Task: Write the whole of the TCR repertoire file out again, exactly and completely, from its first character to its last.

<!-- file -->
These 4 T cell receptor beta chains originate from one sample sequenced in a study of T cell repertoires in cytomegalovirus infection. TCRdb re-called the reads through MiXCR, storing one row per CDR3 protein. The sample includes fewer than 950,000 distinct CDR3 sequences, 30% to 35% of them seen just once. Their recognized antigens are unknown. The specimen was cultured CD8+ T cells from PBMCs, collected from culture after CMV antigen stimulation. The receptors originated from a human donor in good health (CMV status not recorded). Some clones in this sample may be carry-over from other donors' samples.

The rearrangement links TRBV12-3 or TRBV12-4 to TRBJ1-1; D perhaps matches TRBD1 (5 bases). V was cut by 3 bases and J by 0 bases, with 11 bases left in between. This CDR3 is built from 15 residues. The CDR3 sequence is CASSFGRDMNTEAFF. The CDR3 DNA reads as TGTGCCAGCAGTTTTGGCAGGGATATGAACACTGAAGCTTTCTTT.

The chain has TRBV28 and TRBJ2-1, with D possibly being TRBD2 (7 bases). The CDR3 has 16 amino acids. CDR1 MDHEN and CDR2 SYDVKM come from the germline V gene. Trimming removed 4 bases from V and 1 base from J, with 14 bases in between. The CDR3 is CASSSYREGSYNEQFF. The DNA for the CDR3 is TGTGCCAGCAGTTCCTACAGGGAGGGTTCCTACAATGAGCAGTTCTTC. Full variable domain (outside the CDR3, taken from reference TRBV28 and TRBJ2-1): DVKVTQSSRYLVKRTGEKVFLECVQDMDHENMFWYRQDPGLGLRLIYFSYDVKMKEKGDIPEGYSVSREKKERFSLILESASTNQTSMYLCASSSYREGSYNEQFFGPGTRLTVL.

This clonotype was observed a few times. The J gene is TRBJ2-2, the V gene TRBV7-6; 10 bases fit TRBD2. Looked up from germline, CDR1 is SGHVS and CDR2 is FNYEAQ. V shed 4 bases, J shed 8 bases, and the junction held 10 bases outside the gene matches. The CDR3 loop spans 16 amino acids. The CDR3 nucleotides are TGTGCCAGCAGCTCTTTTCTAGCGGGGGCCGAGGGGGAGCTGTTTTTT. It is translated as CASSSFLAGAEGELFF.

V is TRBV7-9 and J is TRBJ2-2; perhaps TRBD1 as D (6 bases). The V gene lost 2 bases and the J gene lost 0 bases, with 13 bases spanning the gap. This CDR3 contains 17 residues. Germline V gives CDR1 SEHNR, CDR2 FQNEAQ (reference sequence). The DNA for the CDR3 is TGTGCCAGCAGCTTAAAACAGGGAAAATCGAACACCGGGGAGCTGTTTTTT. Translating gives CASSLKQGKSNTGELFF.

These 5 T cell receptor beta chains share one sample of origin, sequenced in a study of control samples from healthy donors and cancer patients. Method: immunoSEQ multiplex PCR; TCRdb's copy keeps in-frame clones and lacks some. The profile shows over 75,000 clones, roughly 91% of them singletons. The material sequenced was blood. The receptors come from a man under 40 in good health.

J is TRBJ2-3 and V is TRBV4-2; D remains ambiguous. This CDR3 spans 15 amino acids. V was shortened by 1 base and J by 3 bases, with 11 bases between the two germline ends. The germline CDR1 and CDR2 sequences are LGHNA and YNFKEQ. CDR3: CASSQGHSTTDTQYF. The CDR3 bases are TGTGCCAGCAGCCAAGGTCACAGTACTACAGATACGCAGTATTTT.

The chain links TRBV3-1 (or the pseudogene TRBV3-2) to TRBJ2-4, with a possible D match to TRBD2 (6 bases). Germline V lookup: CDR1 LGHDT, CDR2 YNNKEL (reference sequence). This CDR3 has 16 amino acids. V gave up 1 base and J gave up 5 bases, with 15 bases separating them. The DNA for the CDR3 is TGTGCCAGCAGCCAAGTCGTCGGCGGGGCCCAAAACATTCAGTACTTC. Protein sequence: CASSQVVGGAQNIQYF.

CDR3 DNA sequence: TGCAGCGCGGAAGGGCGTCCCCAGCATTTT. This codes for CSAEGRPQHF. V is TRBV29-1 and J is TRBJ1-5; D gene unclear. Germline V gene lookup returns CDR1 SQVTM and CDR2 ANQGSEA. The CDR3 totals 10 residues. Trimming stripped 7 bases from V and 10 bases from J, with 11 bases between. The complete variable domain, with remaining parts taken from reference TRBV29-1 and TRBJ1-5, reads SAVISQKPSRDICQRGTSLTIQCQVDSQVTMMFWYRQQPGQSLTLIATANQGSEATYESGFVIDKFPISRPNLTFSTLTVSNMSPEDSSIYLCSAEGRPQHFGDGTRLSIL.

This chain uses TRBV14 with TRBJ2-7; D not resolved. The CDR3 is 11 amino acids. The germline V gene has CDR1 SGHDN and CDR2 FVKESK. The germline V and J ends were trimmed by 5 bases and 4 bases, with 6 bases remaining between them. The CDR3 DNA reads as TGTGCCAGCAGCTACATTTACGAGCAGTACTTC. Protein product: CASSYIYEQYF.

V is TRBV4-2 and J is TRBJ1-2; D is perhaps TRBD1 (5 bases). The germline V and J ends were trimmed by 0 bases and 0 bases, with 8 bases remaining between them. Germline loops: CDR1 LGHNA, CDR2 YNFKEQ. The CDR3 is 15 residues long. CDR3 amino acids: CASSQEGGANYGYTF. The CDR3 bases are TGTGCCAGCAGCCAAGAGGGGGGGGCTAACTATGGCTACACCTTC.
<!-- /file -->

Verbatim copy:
These 4 T cell receptor beta chains originate from one sample sequenced in a study of T cell repertoires in cytomegalovirus infection. TCRdb re-called the reads through MiXCR, storing one row per CDR3 protein. The sample includes fewer than 950,000 distinct CDR3 sequences, 30% to 35% of them seen just once. Their recognized antigens are unknown. The specimen was cultured CD8+ T cells from PBMCs, collected from culture after CMV antigen stimulation. The receptors originated from a human donor in good health (CMV status not recorded). Some clones in this sample may be carry-over from other donors' samples.

The rearrangement links TRBV12-3 or TRBV12-4 to TRBJ1-1; D perhaps matches TRBD1 (5 bases). V was cut by 3 bases and J by 0 bases, with 11 bases left in between. This CDR3 is built from 15 residues. The CDR3 sequence is CASSFGRDMNTEAFF. The CDR3 DNA reads as TGTGCCAGCAGTTTTGGCAGGGATATGAACACTGAAGCTTTCTTT.

The chain has TRBV28 and TRBJ2-1, with D possibly being TRBD2 (7 bases). The CDR3 has 16 amino acids. CDR1 MDHEN and CDR2 SYDVKM come from the germline V gene. Trimming removed 4 bases from V and 1 base from J, with 14 bases in between. The CDR3 is CASSSYREGSYNEQFF. The DNA for the CDR3 is TGTGCCAGCAGTTCCTACAGGGAGGGTTCCTACAATGAGCAGTTCTTC. Full variable domain (outside the CDR3, taken from reference TRBV28 and TRBJ2-1): DVKVTQSSRYLVKRTGEKVFLECVQDMDHENMFWYRQDPGLGLRLIYFSYDVKMKEKGDIPEGYSVSREKKERFSLILESASTNQTSMYLCASSSYREGSYNEQFFGPGTRLTVL.

This clonotype was observed a few times. The J gene is TRBJ2-2, the V gene TRBV7-6; 10 bases fit TRBD2. Looked up from germline, CDR1 is SGHVS and CDR2 is FNYEAQ. V shed 4 bases, J shed 8 bases, and the junction held 10 bases outside the gene matches. The CDR3 loop spans 16 amino acids. The CDR3 nucleotides are TGTGCCAGCAGCTCTTTTCTAGCGGGGGCCGAGGGGGAGCTGTTTTTT. It is translated as CASSSFLAGAEGELFF.

V is TRBV7-9 and J is TRBJ2-2; perhaps TRBD1 as D (6 bases). The V gene lost 2 bases and the J gene lost 0 bases, with 13 bases spanning the gap. This CDR3 contains 17 residues. Germline V gives CDR1 SEHNR, CDR2 FQNEAQ (reference sequence). The DNA for the CDR3 is TGTGCCAGCAGCTTAAAACAGGGAAAATCGAACACCGGGGAGCTGTTTTTT. Translating gives CASSLKQGKSNTGELFF.

These 5 T cell receptor beta chains share one sample of origin, sequenced in a study of control samples from healthy donors and cancer patients. Method: immunoSEQ multiplex PCR; TCRdb's copy keeps in-frame clones and lacks some. The profile shows over 75,000 clones, roughly 91% of them singletons. The material sequenced was blood. The receptors come from a man under 40 in good health.

J is TRBJ2-3 and V is TRBV4-2; D remains ambiguous. This CDR3 spans 15 amino acids. V was shortened by 1 base and J by 3 bases, with 11 bases between the two germline ends. The germline CDR1 and CDR2 sequences are LGHNA and YNFKEQ. CDR3: CASSQGHSTTDTQYF. The CDR3 bases are TGTGCCAGCAGCCAAGGTCACAGTACTACAGATACGCAGTATTTT.

The chain links TRBV3-1 (or the pseudogene TRBV3-2) to TRBJ2-4, with a possible D match to TRBD2 (6 bases). Germline V lookup: CDR1 LGHDT, CDR2 YNNKEL (reference sequence). This CDR3 has 16 amino acids. V gave up 1 base and J gave up 5 bases, with 15 bases separating them. The DNA for the CDR3 is TGTGCCAGCAGCCAAGTCGTCGGCGGGGCCCAAAACATTCAGTACTTC. Protein sequence: CASSQVVGGAQNIQYF.

CDR3 DNA sequence: TGCAGCGCGGAAGGGCGTCCCCAGCATTTT. This codes for CSAEGRPQHF. V is TRBV29-1 and J is TRBJ1-5; D gene unclear. Germline V gene lookup returns CDR1 SQVTM and CDR2 ANQGSEA. The CDR3 totals 10 residues. Trimming stripped 7 bases from V and 10 bases from J, with 11 bases between. The complete variable domain, with remaining parts taken from reference TRBV29-1 and TRBJ1-5, reads SAVISQKPSRDICQRGTSLTIQCQVDSQVTMMFWYRQQPGQSLTLIATANQGSEATYESGFVIDKFPISRPNLTFSTLTVSNMSPEDSSIYLCSAEGRPQHFGDGTRLSIL.

This chain uses TRBV14 with TRBJ2-7; D not resolved. The CDR3 is 11 amino acids. The germline V gene has CDR1 SGHDN and CDR2 FVKESK. The germline V and J ends were trimmed by 5 bases and 4 bases, with 6 bases remaining between them. The CDR3 DNA reads as TGTGCCAGCAGCTACATTTACGAGCAGTACTTC. Protein product: CASSYIYEQYF.

V is TRBV4-2 and J is TRBJ1-2; D is perhaps TRBD1 (5 bases). The germline V and J ends were trimmed by 0 bases and 0 bases, with 8 bases remaining between them. Germline loops: CDR1 LGHNA, CDR2 YNFKEQ. The CDR3 is 15 residues long. CDR3 amino acids: CASSQEGGANYGYTF. The CDR3 bases are TGTGCCAGCAGCCAAGAGGGGGGGGCTAACTATGGCTACACCTTC.